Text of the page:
David R. Ambaras is Professor of History at North Carolina State University. He is the author of Japan's Imperial Underworlds: Intimate Encounters at the Borders of Empire (Cambridge University Press, 2018) and Bad Youth: Juvenile Delinquency and the Politics of Everyday Life in Modern Japan (University of California Press, 2006); and a recipient of fellowships and grants from the National Humanities Center and the National Endowment for the Humanities.
Noriko Aso is Associate Professor of Japanese History at the University of California, Santa Cruz. She is the author of Public Properties: Museums in Imperial Japan (Duke University Press, 2014) and various articles exploring the politics of Japanese material and popular culture. Her current project examines children, bodies, and the state in the sphere of informal education.
David Fedman is Assistant Professor of Japanese and Korean History at the University of California, Irvine. His research to date has focused on the environmental history and historical geography of Japanese colonialism in Korea. Together with Cary Karacas, he also maintains JapanAirRaids.org, a bilingual digital archive dedicated to disseminating information and primary sources on the strategic bombing of urban Japan during World War II.
Kate McDonald is Associate Professor of History at the University of California, Santa Barbara. She is the author of Placing Empire: Travel and the Social Imagination in Imperial Japan (University of California Press, 2017) and numerous articles exploring the intersection of technology, mobility, and empire in the twentieth century.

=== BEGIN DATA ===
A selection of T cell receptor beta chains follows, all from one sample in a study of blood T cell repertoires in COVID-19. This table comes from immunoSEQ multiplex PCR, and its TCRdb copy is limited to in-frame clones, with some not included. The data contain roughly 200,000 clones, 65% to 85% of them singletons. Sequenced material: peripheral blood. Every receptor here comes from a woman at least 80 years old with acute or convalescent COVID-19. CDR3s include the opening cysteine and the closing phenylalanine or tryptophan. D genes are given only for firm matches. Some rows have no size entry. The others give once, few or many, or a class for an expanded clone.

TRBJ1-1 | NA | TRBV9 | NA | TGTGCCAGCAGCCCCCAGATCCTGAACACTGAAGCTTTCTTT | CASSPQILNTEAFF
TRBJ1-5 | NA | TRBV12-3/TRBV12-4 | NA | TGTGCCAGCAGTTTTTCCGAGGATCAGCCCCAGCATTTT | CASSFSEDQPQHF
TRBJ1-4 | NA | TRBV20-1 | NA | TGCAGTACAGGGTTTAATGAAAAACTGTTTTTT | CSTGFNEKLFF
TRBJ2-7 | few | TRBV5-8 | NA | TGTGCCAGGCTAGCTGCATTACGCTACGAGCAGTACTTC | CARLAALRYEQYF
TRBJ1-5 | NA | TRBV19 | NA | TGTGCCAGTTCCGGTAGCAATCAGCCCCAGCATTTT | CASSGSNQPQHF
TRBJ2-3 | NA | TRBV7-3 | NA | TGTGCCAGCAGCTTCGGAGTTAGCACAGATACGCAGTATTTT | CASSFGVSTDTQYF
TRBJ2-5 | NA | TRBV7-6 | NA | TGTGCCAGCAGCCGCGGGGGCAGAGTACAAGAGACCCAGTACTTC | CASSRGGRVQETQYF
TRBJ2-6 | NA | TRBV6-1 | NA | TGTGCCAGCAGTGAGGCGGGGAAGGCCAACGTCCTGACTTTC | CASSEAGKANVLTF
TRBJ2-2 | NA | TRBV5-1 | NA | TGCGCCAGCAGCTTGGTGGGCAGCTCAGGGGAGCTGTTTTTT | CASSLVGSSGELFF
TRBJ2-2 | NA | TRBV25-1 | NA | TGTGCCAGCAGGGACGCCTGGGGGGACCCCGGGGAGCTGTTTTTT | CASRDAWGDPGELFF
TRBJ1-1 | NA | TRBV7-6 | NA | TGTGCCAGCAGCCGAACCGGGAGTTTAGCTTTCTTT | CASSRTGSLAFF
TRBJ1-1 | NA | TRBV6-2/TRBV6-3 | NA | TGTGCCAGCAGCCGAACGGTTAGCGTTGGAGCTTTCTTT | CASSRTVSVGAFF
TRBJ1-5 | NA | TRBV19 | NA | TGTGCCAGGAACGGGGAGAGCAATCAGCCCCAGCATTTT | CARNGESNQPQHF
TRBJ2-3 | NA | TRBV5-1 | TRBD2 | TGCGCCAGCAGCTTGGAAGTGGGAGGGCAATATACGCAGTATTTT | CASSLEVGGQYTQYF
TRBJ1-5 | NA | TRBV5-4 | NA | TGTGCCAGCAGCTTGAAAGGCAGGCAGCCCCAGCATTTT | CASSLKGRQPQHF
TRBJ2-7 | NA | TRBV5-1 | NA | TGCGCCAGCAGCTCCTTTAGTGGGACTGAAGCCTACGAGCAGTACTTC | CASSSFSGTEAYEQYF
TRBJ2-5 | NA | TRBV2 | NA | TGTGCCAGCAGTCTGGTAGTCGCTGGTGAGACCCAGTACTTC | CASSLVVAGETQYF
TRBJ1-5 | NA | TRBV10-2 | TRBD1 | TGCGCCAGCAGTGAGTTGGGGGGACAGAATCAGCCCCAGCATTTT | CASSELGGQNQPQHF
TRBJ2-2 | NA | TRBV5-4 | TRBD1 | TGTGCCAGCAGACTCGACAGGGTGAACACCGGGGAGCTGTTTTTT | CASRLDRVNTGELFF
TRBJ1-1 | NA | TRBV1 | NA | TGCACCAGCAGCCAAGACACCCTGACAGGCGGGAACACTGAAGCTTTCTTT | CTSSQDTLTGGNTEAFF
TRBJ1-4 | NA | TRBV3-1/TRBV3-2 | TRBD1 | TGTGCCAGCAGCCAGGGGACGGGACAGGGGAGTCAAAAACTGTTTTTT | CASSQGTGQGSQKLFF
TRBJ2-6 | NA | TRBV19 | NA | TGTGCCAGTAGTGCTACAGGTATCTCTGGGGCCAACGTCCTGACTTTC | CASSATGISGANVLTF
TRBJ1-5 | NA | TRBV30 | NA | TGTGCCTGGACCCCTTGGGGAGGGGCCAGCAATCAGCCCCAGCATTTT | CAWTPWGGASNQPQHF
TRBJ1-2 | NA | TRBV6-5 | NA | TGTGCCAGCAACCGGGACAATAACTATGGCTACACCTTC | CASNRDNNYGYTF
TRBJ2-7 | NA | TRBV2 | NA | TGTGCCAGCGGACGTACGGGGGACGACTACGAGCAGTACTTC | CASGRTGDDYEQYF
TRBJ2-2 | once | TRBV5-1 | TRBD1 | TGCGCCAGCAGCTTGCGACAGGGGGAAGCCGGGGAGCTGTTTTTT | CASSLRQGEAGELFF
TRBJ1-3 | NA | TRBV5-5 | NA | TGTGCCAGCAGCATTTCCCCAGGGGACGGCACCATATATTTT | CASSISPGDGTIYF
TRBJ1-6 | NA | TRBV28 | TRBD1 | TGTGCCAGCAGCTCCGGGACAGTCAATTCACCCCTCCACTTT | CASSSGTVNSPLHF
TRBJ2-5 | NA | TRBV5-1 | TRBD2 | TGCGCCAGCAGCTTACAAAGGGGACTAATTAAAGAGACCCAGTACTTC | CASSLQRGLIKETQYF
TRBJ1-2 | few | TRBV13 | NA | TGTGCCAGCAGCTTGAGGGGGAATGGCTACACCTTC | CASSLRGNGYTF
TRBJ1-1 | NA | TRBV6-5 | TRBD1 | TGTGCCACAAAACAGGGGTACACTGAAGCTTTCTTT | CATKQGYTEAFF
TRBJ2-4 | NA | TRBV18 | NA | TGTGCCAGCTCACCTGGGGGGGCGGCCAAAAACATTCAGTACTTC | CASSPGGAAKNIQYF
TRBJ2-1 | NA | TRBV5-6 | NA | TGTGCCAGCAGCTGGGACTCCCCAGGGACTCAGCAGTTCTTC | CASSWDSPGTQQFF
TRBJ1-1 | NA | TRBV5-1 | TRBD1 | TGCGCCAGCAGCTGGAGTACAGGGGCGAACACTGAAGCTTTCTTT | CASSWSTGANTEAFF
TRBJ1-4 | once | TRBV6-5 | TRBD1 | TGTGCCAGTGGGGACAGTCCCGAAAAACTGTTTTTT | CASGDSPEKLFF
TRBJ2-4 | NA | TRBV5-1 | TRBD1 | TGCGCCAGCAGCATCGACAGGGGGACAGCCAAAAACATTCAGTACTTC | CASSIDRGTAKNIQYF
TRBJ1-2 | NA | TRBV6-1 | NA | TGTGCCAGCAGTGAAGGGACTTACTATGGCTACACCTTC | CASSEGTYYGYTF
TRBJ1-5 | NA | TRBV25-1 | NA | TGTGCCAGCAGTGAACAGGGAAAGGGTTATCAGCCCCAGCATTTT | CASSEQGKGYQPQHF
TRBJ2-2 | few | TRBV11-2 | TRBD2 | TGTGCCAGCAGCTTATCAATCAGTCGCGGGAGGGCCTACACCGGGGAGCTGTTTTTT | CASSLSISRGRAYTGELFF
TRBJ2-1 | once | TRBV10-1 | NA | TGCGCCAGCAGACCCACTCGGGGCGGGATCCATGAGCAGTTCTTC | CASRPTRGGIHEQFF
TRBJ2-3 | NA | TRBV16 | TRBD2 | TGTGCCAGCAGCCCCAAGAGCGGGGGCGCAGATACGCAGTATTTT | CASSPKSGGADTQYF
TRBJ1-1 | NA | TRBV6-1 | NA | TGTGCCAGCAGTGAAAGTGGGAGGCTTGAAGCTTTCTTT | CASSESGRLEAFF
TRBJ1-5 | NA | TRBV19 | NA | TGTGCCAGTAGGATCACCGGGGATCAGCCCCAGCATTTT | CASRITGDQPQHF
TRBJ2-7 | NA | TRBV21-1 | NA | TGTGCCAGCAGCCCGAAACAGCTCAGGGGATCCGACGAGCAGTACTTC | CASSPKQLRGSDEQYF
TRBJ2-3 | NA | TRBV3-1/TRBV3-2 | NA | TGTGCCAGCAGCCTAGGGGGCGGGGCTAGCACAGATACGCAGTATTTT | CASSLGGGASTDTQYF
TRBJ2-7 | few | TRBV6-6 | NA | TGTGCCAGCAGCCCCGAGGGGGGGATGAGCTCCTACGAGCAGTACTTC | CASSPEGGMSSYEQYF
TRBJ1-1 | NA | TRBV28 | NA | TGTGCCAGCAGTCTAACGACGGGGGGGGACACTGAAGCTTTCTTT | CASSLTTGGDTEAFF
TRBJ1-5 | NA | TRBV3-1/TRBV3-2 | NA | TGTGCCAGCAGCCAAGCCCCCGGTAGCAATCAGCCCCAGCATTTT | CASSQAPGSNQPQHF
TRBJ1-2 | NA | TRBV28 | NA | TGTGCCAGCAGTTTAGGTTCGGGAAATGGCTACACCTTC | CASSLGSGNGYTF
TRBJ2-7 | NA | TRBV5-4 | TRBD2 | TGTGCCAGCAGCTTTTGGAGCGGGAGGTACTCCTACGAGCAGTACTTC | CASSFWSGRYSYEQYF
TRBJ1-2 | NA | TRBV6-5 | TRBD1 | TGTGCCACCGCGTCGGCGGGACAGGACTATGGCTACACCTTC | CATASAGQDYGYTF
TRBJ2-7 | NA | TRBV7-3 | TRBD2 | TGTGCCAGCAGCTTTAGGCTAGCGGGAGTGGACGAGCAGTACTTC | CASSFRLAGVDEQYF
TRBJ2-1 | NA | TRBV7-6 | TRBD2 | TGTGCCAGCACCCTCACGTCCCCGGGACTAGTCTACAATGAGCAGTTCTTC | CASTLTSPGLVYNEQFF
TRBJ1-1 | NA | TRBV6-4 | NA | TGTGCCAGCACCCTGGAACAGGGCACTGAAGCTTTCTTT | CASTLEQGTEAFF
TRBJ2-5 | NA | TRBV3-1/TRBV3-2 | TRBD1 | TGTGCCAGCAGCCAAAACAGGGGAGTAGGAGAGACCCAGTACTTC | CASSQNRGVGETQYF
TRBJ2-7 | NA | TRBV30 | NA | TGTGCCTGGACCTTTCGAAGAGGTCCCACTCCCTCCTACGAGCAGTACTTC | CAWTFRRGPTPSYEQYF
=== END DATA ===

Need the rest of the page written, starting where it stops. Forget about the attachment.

Dustin Wright is Assistant Professor Japanese Culture and Language at California State University, Monterey Bay. His research has centered on anti-military base protests throughout Japan and the Pacific. His current manuscript is tentatively titled Bloody Sunagawa: Anti-Base Protest and the Fight for Peace in Modern Japan. He is also co-director of The Okinawa Memories Initiative, an international public history project that explores the founding years of the American occupation of Okinawa.
Shellen Xiao Wu is Associate Professor of History at the University of Tennessee, Knoxville. Her first book, Empires of Coal: Fueling China’s Entry into the Modern World Order, 1860-1920 was published with Stanford University Press in 2015. She is currently working on a global history of frontiers and the making of modern China.
Timothy Yang is Assistant Professor of History at the University of Georgia. His book, tentatively titled, "Drugs and the Business of Empire in Modern Japan," is forthcoming from Cornell University Press.